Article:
This might seem like minutia compared to the oh-so-l33t-haxor and more glamorous concerns involved in the art, craft and discipline of writing and shipping workable code. But guess what? Writing comments have a ROI (or cost) associated to it. So it is your job (the thing you do for which you get a paycheck) to do a reasonable effort in doing it well to the benefit of your employer.

So, How Do Comment with teh gramm3r?

For me, I tend to follow some rules of thumb that I’ve derived by trial and error throughout the years.

To me, comments are (or should be) like anything written, expressions of something, and they should simply follow the same rules of technical writing in natural languages (taking into account short-hands and abbreviations specific to the situation or artifact being documented.)

Comments in the present tense (.ie “it changes” or “it is changing”) can be use to indicate that something (a datum for example) is being altered or manipulated by the execution of the algorithm being documented.  They can also be used to indicate side effects or consequences of the algorithm in question, in particular at the place where the comment resides. That is, present tense comments explain either what the code is doing or what is occurring to the the data being manipulated.

For example:

With user credentials, we process updates to matching records in the general ledger table.

Comments in the past tense should indicate an assertion, precondition or post-condition of something that has happened prior to the point where the comment resides. That is, they document a temporal/logical happens-before condition that is critical or important for code to execute properly at this point. For example:

Input has already been validated before entering this block of code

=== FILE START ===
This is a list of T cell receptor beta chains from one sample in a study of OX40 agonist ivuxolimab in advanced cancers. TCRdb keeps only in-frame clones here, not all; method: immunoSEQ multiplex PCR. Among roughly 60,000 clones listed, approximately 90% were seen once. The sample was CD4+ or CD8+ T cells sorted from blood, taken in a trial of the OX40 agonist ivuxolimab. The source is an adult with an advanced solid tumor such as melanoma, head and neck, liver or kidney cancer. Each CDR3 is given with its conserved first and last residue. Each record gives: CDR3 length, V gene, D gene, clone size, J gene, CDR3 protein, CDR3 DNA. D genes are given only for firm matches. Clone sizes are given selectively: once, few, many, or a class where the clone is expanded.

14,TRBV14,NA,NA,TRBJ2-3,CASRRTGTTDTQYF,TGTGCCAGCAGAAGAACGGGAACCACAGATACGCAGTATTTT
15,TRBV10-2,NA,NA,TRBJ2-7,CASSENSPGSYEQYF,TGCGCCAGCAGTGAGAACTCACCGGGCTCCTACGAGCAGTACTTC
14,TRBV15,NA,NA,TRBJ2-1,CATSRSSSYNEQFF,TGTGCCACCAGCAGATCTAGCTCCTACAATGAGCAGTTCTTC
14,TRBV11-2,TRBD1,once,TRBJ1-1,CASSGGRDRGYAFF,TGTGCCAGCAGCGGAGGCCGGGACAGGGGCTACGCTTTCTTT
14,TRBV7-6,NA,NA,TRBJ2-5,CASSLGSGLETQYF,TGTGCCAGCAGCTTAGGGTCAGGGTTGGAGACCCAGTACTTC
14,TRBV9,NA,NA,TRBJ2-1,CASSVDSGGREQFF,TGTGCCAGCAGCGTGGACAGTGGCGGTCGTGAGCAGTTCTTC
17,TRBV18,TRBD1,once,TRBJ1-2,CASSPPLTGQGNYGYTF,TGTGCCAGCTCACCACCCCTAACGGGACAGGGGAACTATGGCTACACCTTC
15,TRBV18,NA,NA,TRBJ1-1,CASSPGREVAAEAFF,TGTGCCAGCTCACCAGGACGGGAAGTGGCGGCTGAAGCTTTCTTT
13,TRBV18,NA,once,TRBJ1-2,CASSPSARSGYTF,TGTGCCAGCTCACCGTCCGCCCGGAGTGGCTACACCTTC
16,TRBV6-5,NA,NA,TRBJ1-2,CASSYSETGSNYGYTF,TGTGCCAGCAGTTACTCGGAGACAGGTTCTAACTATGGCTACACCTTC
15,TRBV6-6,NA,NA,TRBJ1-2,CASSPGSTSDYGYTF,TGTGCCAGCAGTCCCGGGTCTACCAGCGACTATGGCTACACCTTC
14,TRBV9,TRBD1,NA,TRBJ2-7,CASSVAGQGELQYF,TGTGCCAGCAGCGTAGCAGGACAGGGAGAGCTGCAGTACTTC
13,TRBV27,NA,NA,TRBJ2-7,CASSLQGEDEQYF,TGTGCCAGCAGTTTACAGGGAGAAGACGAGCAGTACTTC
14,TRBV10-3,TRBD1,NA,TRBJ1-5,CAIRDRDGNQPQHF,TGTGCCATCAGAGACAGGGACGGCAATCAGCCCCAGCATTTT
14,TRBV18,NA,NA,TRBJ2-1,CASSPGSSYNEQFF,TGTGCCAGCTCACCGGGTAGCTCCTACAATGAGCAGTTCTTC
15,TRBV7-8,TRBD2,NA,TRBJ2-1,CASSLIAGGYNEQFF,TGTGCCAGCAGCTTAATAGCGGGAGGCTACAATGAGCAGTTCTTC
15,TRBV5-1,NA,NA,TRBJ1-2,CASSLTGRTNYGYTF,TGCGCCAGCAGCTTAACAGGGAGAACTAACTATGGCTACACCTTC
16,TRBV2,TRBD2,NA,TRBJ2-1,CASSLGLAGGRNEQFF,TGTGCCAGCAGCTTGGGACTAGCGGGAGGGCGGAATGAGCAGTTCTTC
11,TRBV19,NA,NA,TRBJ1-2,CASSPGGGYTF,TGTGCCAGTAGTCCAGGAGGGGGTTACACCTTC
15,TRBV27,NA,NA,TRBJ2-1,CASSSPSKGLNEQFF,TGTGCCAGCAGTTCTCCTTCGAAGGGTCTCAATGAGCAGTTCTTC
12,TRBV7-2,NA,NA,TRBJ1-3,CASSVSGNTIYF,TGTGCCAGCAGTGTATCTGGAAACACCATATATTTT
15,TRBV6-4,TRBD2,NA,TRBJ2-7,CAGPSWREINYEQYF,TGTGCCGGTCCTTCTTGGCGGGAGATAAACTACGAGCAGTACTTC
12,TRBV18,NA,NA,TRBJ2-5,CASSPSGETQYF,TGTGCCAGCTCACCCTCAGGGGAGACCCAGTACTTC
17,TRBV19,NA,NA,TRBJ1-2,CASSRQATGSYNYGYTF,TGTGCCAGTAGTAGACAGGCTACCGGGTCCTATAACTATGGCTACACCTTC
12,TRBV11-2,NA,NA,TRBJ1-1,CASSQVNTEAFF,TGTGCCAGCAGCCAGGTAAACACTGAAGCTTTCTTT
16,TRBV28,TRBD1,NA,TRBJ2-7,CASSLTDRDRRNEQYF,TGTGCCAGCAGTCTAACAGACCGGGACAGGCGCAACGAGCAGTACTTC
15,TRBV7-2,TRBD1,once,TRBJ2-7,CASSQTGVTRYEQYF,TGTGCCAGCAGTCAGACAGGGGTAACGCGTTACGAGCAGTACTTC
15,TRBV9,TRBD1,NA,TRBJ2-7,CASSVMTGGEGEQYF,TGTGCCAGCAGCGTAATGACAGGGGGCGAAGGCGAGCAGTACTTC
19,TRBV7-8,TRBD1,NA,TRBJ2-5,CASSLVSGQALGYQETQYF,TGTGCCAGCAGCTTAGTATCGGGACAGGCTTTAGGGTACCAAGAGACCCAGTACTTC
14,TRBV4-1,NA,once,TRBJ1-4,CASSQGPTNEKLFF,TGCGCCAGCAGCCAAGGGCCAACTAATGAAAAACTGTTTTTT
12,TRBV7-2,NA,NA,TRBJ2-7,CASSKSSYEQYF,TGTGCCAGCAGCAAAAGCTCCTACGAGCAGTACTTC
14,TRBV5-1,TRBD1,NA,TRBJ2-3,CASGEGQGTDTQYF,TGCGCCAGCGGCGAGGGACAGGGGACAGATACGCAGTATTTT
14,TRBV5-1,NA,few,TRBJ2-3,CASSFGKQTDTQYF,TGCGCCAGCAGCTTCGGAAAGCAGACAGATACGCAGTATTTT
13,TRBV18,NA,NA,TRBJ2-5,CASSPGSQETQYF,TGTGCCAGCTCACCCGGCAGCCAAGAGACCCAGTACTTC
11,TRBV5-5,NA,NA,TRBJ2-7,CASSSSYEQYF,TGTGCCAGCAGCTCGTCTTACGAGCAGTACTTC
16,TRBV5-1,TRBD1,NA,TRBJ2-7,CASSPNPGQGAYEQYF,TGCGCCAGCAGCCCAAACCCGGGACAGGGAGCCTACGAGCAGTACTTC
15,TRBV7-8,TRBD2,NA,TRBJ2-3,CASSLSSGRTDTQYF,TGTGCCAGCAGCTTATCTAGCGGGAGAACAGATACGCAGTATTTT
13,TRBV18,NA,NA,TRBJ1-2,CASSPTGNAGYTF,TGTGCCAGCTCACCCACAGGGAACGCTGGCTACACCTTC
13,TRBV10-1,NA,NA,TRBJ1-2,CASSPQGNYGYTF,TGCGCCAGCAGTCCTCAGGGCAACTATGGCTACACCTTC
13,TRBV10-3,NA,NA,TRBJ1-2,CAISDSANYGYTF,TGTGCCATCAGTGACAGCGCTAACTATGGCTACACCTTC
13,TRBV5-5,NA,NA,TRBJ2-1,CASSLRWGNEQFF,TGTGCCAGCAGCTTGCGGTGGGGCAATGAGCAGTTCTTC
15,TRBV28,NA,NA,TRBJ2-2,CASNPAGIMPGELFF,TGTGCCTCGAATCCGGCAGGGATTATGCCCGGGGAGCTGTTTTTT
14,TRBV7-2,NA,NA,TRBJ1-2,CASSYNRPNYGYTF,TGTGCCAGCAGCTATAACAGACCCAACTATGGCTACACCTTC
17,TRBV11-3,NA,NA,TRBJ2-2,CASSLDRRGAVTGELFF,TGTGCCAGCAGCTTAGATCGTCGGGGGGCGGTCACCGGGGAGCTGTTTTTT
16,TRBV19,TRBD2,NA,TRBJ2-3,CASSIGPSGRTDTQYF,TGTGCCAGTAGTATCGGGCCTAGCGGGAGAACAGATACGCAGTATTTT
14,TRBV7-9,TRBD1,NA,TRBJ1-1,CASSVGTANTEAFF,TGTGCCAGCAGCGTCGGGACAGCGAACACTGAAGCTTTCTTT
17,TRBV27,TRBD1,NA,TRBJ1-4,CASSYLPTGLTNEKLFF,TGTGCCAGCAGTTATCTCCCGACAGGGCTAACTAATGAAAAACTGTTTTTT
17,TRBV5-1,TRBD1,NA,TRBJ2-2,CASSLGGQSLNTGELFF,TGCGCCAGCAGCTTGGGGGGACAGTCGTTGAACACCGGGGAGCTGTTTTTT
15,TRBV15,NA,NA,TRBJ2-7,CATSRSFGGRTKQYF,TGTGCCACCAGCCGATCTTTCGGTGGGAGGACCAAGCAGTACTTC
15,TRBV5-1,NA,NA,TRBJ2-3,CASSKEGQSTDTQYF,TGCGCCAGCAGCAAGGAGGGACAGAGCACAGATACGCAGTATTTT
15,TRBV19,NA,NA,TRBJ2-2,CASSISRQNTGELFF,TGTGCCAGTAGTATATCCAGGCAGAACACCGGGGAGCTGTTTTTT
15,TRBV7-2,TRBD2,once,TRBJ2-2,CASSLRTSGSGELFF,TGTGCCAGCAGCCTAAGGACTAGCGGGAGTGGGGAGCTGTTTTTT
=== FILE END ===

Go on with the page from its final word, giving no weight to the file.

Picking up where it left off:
Past tense can also be used to indicate a post-condition that must be true after code has been executed up to that point:

Data has been written to X file at this point in the execution of this method.

One important caveat: Comments in the past tense that indicates a change to the code itself (.ie. “X was changed to Y”) should not exist in the code. That’s what source control is for. That is, they should exist as revision comments in the source code repository. Examples of these type of comments to avoid are the following:

Method X has been renamed method Y.


This code has been commented out because it is no longer needed.

Comments in the future tense should indicate a condition that needs to be met or addressed, but that for X or Y reason, it is not being done right now (now as in at the current point of execution or at the point in the source code where the comment resides). For example:

When we finally migrate to the new the db, we will have to change this logic


TODO: asap, revisit validation of input – it might fail for X or Y type of input, might require massive changes that cannot be implemented right now.

Danger, Danger Will Robinson!!!

For the later TODO type of comments, some other form of documentation should exist to make sure that such changes actually take place. The last thing you want are TODOs lost in time and space .:P

Take it with a grain of salt, but typically those are the rules I usually follow when I do my own comments. I hope you find them useful.